Angela eating paella

the incredible sagrada família

Sagrada Familia
Another one checked off the life-long wish-list! This is the famous and magnificent Sagrada Família, the ongoing masterpiece of Catalan architect Antoni Gaudí. I love to sketch a cathedral. Of course this isn’t technically a cathedral, it is a “Basilica and Expiatory Church” – there’s no bishop, you see. It’s also only really half a church, because as you probably know it is not quite finished yet, stunning and unbelievably detailed though it is. It is over a century and a quarter in the making, entirely funded by donations, and naturally is a huge draw for tourists. It is expected to be finished by 2026, with a massive central spire still to be added. I quite prefer it like this. It is quite something to think that this will look really different the next time I go to sketch it. Finally however I have sketched it, this building I have always wanted to see and draw.

This was done on my last day in Barcelona, when my wife and I took the metro out on a bright Sunday morning. We found that lovely spot across from the pond looking up at the Sagrada Família, and as I sketched there were other urban sketchers from southern Spain also there capturing the view. Always nice to meet the Spanish sketchers, I’m a big follower of the various groups around the country, and learn from them a lot. Once they were gone, I was joined by a group of elderly Catalans; the old woman sat next to me chatted away to me in Catalan, tried to teahc me a few words, and they kept me in good company while my wife went off to take photos. This is the Nativity Façade, which pre-dates the Spanish Civil War, sketched in the Stillman & Birn ‘beta’ sketchbook.

I didn’t go inside this time. The queues are fairly enormous, and our time was limited. I’d love to in the future. There will always be another trip to Barcelona.

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la boqueria

La Boqueria St Josep, Barcelona

I was really excited about visiting the Boqueria market off La Rambla in Barcelona. Its full name is the Mercat de Sant Josep de la Boqueria, and on a Saturday afternoon it was a colourful vibrabt place. I knew I would need to sketch in here, though finding a good spot where I was out of the way was not necessarily easy. I wandered the whole market, taking in all of the colours and smells – fresh fruit, fresh fish, chocolate, wine, olive oil, all sorts of goodies. I had some delicious snacks from a place called Rostisseria Ramon, breaded mushroom and spinach things, I forget exactly what they were called except they were tasty. I eventually found a spot next to a market stall that was closed for vacations, and sketched the scene ahead of me. The butchers opposite were very interested and kept checking my progress excitedly. I added a nose and mouth for the third butcher as he felt left out, and he was well pleased to be included. It is fun talking to people as you sketch these types of scenes, even though my Spanish and my Catalan is really non-existent. I coloured it all on site and went off to draw the sign.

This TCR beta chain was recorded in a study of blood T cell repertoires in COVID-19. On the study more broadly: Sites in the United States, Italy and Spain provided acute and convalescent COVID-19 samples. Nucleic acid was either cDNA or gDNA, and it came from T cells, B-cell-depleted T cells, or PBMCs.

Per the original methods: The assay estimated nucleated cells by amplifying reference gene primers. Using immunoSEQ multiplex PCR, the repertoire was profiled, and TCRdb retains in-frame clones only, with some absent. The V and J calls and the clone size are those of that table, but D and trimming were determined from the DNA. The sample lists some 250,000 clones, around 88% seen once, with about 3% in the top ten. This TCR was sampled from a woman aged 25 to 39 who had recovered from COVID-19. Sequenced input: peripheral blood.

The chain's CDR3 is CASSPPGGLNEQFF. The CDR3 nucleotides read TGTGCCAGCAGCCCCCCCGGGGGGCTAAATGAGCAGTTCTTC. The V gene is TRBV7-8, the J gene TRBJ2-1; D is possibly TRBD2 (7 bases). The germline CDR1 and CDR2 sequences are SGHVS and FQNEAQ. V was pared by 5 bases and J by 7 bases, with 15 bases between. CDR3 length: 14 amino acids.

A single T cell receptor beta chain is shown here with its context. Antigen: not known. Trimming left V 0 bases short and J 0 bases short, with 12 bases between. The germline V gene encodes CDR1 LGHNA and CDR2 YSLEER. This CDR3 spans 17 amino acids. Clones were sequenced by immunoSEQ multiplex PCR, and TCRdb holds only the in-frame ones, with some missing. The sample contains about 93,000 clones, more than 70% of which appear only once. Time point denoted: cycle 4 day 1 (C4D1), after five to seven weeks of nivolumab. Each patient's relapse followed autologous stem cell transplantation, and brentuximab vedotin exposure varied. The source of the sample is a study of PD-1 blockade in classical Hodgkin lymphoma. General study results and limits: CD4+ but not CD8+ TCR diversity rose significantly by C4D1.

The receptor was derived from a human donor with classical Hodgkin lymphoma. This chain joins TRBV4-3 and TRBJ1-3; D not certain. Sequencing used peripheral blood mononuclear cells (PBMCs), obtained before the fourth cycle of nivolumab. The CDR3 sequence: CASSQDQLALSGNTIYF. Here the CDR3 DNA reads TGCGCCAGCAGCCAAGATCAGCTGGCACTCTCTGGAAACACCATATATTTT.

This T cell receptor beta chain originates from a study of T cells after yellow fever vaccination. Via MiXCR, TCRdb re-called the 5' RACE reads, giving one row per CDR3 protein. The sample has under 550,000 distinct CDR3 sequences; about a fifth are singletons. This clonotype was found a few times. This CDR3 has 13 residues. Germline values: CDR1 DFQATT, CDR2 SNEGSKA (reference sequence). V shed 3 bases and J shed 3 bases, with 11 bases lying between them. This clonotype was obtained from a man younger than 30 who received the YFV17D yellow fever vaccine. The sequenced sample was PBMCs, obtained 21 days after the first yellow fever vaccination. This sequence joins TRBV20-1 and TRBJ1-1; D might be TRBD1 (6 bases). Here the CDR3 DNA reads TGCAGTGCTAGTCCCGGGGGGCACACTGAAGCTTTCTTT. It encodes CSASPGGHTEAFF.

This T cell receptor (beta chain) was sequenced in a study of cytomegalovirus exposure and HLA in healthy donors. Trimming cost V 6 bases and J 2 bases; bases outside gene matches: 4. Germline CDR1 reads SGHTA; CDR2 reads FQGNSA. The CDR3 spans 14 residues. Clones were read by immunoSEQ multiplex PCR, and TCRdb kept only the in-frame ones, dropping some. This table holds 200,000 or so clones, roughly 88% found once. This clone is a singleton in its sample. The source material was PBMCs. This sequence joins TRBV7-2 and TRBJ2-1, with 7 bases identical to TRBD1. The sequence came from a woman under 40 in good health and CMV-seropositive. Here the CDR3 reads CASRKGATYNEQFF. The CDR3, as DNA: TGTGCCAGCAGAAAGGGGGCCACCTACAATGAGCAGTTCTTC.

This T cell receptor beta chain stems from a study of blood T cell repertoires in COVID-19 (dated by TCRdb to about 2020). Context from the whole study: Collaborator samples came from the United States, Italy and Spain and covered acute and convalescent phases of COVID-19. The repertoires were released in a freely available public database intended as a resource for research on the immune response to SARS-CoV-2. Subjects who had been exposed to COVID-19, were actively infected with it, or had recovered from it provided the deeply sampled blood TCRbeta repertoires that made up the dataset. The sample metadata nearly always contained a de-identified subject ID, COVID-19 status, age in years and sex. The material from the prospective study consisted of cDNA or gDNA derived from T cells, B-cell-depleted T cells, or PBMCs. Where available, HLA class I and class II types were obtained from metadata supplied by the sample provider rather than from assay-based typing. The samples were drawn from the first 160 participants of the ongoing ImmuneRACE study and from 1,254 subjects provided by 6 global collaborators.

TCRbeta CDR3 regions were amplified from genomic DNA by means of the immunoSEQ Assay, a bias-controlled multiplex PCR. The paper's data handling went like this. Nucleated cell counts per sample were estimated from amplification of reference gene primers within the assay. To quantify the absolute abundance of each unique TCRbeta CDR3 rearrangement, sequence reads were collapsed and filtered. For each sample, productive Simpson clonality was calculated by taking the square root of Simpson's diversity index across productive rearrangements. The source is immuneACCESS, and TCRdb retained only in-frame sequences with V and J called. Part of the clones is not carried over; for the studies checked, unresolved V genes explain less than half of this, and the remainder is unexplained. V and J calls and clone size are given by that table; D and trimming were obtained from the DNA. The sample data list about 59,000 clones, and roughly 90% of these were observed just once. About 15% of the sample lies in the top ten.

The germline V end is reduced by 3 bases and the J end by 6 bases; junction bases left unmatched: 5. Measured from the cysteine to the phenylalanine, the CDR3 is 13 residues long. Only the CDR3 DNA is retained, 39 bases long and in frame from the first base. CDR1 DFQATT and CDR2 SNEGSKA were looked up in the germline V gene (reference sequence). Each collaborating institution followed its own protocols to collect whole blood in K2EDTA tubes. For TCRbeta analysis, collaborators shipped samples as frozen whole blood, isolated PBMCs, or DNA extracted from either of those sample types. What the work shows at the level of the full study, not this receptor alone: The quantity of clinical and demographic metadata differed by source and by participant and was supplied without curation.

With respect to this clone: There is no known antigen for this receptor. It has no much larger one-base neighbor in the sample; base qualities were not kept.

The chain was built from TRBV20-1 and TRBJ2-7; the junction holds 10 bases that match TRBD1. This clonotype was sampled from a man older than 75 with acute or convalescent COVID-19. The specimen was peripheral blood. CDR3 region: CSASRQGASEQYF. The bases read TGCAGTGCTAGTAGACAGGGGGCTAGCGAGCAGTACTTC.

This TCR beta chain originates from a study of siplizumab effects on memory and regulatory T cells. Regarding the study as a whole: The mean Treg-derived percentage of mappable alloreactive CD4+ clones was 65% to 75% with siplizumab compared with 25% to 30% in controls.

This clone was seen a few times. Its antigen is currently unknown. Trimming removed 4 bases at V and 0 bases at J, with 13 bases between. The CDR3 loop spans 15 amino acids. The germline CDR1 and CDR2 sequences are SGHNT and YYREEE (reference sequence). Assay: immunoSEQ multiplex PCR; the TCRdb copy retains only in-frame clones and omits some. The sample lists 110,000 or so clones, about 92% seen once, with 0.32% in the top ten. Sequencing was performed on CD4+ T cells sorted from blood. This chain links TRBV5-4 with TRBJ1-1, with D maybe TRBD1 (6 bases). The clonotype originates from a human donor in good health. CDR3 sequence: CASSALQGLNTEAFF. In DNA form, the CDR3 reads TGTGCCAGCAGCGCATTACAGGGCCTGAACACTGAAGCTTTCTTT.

La Boqueria Sign
The market dates back many centuries, in various iterations. The current roof structure dates back about a hundred years. Below, there I am with the Stillman & Birn sketchbook. I really enjoyed sketching this one! Markets, now there is another sketching theme I am really warming to…

sketching boqueria

under dreaming spires

Barcelona Cathedral